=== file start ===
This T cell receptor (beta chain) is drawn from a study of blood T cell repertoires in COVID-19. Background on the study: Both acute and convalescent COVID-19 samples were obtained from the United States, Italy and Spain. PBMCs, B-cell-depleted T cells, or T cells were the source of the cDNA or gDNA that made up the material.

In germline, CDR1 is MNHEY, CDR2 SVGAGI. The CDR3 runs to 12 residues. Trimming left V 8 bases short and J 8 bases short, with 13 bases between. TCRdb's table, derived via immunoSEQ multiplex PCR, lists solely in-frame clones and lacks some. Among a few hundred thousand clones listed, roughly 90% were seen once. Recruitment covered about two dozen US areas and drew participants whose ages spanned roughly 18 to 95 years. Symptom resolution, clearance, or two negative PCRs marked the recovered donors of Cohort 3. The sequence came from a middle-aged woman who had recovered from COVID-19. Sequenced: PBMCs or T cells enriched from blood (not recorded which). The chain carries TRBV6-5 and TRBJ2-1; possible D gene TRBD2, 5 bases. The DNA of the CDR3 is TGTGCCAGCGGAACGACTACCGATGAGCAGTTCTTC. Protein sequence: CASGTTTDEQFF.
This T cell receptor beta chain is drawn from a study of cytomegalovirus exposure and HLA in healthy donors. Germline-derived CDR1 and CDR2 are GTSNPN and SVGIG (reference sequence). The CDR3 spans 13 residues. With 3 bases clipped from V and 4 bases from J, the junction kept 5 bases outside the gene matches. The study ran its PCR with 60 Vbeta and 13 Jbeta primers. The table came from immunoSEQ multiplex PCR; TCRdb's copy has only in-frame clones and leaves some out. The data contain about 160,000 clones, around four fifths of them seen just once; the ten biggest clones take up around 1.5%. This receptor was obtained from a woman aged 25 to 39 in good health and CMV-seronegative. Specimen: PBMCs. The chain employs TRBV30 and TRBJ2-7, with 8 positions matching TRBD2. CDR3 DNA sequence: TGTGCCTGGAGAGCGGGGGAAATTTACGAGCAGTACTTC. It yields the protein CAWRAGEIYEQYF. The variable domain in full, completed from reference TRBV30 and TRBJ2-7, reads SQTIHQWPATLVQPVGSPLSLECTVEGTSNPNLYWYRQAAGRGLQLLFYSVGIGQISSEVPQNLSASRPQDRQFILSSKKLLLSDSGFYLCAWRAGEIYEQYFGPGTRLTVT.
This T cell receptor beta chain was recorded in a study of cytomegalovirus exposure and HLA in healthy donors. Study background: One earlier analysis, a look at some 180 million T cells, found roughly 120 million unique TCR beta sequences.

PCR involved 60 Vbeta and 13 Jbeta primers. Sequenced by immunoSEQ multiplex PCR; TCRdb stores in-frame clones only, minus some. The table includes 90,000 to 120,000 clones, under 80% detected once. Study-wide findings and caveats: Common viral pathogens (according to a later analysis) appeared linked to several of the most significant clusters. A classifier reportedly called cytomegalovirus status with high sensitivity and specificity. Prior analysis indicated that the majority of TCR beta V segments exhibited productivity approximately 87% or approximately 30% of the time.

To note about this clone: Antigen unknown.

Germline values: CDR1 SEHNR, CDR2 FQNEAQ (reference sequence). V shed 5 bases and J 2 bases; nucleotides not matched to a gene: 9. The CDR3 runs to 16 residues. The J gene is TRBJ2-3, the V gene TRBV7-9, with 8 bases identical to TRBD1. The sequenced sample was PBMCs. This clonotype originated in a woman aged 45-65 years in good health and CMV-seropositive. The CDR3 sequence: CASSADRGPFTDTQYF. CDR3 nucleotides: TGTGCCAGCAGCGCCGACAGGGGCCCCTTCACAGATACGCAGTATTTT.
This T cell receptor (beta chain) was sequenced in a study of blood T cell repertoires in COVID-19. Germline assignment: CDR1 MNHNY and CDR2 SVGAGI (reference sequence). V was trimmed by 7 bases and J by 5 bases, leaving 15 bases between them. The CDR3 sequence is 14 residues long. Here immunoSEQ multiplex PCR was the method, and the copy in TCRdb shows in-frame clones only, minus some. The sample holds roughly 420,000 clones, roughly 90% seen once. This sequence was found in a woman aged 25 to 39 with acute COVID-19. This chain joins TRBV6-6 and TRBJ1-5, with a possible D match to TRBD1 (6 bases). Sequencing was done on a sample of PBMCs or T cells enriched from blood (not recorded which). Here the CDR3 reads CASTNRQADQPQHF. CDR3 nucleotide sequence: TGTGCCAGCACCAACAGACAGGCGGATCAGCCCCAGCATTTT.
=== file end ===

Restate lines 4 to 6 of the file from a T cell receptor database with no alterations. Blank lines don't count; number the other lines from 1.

This T cell receptor beta chain was recorded in a study of cytomegalovirus exposure and HLA in healthy donors. Study background: One earlier analysis, a look at some 180 million T cells, found roughly 120 million unique TCR beta sequences.

PCR involved 60 Vbeta and 13 Jbeta primers. Sequenced by immunoSEQ multiplex PCR; TCRdb stores in-frame clones only, minus some. The table includes 90,000 to 120,000 clones, under 80% detected once. Study-wide findings and caveats: Common viral pathogens (according to a later analysis) appeared linked to several of the most significant clusters. A classifier reportedly called cytomegalovirus status with high sensitivity and specificity. Prior analysis indicated that the majority of TCR beta V segments exhibited productivity approximately 87% or approximately 30% of the time.

To note about this clone: Antigen unknown.